Letter of Guarantee

A letter of guarantee is a written contract that the bank issues on behalf of its customers who enter a sale agreement to buy the goods from a supplier. It assures the supplier that they will receive the payment even if the customer of the bank defaults. To get the letter of guarantee, the customer has to apply for it. When the bank feels comfortable with the risk, they charge the customer an annual fee for backing them with the letter of guarantee.

It can also be issued for technological trade, construction, financing from financial institutions, leases, and a large order of export and import.

Basics of the Letter of Guarantee

The letter of guarantee is required when one party involved in the agreement is uncertain that the other party will fulfill its financial obligation. This is of extreme importance when it involves high-value transactions. However, the thing to remember is that the bank may not cover the whole debt under the letter of guarantee.

The bank and the client negotiate to decide how much amount the bank will cover. For providing this service, the bank charges a fee. The fee that the bank charges are a certain percentage. The bank must pay in case the customer defaults.

Need for Letter of Guarantee

In the case of a New Supplier

The new supplier does not have a history of the transactions with the customer, so there is uncertainty between the parties. To overcome these uncertainties, the customer provides a letter of guarantee to the suppliers. This practice is common in cases of the purchase of costly products and in a case where the supplier does not give the trade credit.

Also Read: Bank Guarantee

Startup Company

The companies in their starting days do not have enough liquid finance to purchase the goods. So they ask the bank to issue a letter of guarantee on their behalf. The supplier does not have the transaction history with the customer, so they cannot judge the ability of the customer to pay and fulfill its obligations on time.

Letter of Guarantee

Supplier Outside of a Usual Trading Area

Companies doing business overseas need to provide a letter of guarantee to the suppliers. They show their interest and commitment to pay for the product by doing this. Sometimes the suppliers incur certain additional costs in supplying the goods outside the country. They need the guarantee that they will receive payment even if the customer fails to pay.

Issuing Process

The customer requests for a letter of guarantee from the bank when the supplier asks for one or when there is uncertainty in the customer’s ability to pay. The bank follows the following process:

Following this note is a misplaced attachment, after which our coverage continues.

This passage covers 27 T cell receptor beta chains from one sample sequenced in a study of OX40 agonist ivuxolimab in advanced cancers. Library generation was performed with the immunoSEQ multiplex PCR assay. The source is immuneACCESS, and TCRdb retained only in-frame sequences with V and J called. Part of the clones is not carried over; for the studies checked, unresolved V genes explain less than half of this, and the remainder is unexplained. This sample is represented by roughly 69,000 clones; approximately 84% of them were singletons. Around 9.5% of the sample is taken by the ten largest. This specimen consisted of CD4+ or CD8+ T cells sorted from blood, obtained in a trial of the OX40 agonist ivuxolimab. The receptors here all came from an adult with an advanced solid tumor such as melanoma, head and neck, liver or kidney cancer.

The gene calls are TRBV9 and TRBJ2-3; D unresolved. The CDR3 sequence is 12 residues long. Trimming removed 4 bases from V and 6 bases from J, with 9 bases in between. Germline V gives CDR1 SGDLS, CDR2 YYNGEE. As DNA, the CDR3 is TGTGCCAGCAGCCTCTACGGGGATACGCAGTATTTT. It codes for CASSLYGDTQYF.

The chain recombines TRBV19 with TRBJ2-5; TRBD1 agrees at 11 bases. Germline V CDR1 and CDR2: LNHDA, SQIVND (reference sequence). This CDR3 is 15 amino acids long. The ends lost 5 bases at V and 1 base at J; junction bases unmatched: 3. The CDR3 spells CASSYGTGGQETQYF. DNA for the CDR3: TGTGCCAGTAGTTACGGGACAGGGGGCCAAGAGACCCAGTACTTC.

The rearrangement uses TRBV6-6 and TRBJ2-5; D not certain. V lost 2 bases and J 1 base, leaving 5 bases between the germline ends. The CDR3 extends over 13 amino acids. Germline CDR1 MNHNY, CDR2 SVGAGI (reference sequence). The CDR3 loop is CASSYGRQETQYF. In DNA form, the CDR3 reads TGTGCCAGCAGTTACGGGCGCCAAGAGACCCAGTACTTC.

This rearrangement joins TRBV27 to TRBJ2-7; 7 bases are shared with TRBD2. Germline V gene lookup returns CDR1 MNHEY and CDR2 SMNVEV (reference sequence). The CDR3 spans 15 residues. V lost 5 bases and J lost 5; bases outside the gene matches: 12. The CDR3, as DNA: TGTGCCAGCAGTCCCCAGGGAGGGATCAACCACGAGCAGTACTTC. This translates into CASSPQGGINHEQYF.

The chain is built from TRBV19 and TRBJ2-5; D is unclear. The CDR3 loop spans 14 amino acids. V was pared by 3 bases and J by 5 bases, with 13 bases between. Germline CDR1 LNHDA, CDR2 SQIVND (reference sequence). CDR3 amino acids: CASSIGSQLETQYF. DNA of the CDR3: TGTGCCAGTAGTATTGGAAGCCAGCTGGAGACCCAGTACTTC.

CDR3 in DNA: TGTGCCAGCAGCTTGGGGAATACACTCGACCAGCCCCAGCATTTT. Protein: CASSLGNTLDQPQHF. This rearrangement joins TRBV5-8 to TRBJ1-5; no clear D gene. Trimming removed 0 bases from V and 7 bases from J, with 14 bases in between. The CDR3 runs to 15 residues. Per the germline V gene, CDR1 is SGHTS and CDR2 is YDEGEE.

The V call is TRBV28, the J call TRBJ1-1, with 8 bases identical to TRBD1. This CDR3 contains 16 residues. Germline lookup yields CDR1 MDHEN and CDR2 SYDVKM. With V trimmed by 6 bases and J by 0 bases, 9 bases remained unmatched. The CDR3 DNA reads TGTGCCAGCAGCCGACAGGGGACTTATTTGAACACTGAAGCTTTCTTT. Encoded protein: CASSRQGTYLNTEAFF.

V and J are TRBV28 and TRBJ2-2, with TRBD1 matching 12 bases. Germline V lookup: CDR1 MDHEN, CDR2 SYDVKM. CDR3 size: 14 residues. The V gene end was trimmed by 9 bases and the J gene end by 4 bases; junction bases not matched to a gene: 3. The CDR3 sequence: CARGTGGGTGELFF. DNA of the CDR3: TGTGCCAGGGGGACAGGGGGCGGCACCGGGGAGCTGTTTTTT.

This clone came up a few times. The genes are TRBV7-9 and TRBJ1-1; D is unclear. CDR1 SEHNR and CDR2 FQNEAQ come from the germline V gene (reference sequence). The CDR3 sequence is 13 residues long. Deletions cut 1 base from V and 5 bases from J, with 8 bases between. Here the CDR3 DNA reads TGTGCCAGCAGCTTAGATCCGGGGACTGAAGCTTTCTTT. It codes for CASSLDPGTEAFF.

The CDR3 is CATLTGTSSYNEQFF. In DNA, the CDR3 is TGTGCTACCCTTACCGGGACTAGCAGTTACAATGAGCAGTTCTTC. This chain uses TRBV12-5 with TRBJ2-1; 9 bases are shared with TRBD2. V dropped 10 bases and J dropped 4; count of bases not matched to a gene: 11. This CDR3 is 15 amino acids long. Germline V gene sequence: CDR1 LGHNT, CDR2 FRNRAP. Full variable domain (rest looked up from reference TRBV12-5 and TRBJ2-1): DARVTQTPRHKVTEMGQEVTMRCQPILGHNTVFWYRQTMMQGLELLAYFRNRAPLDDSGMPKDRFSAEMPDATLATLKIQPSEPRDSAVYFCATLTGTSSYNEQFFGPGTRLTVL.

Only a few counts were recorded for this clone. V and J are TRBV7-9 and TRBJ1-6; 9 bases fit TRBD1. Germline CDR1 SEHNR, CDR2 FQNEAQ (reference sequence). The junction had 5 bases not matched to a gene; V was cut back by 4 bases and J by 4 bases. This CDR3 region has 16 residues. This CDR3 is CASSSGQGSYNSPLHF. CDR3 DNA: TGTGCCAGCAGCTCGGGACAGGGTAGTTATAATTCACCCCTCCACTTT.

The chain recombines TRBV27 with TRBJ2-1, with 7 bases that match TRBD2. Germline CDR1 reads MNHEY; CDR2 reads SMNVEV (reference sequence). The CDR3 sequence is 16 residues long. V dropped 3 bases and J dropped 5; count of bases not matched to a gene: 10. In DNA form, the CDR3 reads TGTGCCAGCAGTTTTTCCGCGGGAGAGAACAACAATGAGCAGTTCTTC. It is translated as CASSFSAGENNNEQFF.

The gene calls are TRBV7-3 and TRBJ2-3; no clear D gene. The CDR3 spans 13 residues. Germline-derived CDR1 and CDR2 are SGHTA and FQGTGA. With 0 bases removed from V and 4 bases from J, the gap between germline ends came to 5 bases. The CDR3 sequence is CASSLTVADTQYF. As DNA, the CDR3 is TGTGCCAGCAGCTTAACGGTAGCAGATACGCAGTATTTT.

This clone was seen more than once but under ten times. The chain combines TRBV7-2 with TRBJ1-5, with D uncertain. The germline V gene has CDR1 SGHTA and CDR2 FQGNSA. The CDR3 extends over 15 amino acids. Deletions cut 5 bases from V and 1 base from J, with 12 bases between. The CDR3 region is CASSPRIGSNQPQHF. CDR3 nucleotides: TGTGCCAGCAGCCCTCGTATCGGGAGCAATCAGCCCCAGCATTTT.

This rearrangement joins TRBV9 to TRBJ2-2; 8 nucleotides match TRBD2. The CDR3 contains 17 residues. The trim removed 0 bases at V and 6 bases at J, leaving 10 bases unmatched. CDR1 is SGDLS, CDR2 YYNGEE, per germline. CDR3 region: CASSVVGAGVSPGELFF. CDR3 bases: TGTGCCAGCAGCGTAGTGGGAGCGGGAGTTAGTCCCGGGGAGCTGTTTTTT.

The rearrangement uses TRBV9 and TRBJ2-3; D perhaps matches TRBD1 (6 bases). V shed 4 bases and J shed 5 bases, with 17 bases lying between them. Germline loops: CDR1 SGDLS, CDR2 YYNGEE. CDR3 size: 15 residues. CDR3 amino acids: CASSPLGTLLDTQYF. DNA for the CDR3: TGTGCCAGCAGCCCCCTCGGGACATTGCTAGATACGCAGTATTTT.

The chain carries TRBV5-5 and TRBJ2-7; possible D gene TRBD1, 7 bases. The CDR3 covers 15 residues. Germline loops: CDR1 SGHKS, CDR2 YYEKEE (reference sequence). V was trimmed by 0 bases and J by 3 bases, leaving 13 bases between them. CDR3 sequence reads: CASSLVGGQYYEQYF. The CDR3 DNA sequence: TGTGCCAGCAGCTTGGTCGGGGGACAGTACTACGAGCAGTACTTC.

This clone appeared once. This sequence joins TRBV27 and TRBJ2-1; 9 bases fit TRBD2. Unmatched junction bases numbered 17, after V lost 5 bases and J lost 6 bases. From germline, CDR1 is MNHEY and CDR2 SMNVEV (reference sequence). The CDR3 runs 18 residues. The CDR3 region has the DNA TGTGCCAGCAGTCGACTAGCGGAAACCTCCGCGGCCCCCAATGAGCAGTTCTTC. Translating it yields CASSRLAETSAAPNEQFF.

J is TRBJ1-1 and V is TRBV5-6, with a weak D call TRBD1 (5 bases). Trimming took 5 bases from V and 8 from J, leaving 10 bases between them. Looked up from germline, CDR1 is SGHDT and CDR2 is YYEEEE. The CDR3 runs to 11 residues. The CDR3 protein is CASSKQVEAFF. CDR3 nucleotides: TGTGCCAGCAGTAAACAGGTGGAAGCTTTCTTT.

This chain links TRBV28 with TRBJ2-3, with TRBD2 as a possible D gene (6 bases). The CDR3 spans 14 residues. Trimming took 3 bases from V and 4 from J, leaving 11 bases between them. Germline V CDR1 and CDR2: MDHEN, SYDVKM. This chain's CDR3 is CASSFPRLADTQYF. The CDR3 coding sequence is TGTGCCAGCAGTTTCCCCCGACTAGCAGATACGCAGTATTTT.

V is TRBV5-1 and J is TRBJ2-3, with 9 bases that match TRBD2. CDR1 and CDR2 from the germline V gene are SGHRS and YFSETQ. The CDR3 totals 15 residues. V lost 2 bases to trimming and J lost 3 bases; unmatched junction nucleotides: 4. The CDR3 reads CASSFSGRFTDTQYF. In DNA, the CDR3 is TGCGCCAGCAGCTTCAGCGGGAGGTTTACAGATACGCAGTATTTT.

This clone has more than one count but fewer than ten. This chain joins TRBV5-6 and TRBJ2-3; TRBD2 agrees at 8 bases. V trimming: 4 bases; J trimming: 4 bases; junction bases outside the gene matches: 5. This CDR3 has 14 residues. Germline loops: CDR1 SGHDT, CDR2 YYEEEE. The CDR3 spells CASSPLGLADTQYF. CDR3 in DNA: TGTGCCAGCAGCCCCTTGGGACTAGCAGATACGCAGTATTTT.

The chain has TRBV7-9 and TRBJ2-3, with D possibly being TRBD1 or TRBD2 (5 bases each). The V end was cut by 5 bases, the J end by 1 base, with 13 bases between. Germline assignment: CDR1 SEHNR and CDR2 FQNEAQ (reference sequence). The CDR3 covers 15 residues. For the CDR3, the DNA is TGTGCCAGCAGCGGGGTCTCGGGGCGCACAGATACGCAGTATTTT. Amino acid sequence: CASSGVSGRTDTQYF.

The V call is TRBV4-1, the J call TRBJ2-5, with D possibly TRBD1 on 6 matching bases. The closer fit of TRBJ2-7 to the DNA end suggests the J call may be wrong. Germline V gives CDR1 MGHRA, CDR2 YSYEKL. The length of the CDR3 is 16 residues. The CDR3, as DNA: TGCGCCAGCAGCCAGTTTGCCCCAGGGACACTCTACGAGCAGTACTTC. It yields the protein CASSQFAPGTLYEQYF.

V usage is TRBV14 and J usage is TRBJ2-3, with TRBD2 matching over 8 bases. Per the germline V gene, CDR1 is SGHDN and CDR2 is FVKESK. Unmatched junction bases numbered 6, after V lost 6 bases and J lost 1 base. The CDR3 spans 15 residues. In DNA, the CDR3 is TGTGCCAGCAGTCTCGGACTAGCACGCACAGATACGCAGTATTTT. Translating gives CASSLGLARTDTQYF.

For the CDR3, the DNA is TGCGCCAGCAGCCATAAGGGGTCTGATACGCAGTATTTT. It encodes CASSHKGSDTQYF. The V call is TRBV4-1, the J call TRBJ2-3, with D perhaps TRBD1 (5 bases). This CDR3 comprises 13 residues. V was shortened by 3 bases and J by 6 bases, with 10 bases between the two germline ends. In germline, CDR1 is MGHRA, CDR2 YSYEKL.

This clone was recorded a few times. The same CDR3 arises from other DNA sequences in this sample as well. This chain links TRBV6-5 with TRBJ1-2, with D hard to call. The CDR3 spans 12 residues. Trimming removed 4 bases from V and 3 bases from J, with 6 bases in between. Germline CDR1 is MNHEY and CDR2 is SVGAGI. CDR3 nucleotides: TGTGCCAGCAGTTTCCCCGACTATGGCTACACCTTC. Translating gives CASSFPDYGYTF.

Examination and Issue

When the bank receives the request for the letter of guarantee, it must verify that the customer qualifies or not. The bank scrutinizes the underlying transactions, past transaction records, and other relevant materials. It can ask the customer for any additional information and document if required.


The bank charges a fee for providing this service to its customers. The bank charges the fee on the basis of the principles and rate determined by the system of the issuing bank.

Letter of Guarantee Modification

Before the issue of the letter of guarantee, the bank can make the modification on the request of the customer or the supplier. The amendment made can be regarding the validity period, the underlying asset, etc.

Compensation Against the Letter of Guarantee

After delivering goods to the customer, the supplier made a claim for compensation from the guaranteeing bank within the validity period. The bank notifies the customer of the request. The bank will then examine the claim document and verify that they comply with the clauses of the letter of guarantee. After checking that everything is in order, the bank makes the payment to the supplier. The payment made to the supplier is equal to the amount of work done.

Post Guarantee Management

After making the payment to the suppliers, the bank updates the customer’s account to show the changes. It also stores the letter of guarantee and verifies that they show the actual transaction. Upon confirmed relief from the letter of guarantee liability, the bank revokes the guarantee and consequently recovers the credit line of the guarantee customer or refunds the surplus.

Sanjay Borad

Sanjay Bulaki Borad

MBA-Finance, CMA, CS, Insolvency Professional, B'Com

Sanjay Borad, Founder of eFinanceManagement, is a Management Consultant with 7 years of MNC experience and 11 years in Consultancy. He caters to clients with turnovers from 200 Million to 12,000 Million, including listed entities, and has vast industry experience in over 20 sectors. Additionally, he serves as a visiting faculty for Finance and Costing in MBA Colleges and CA, CMA Coaching Classes.

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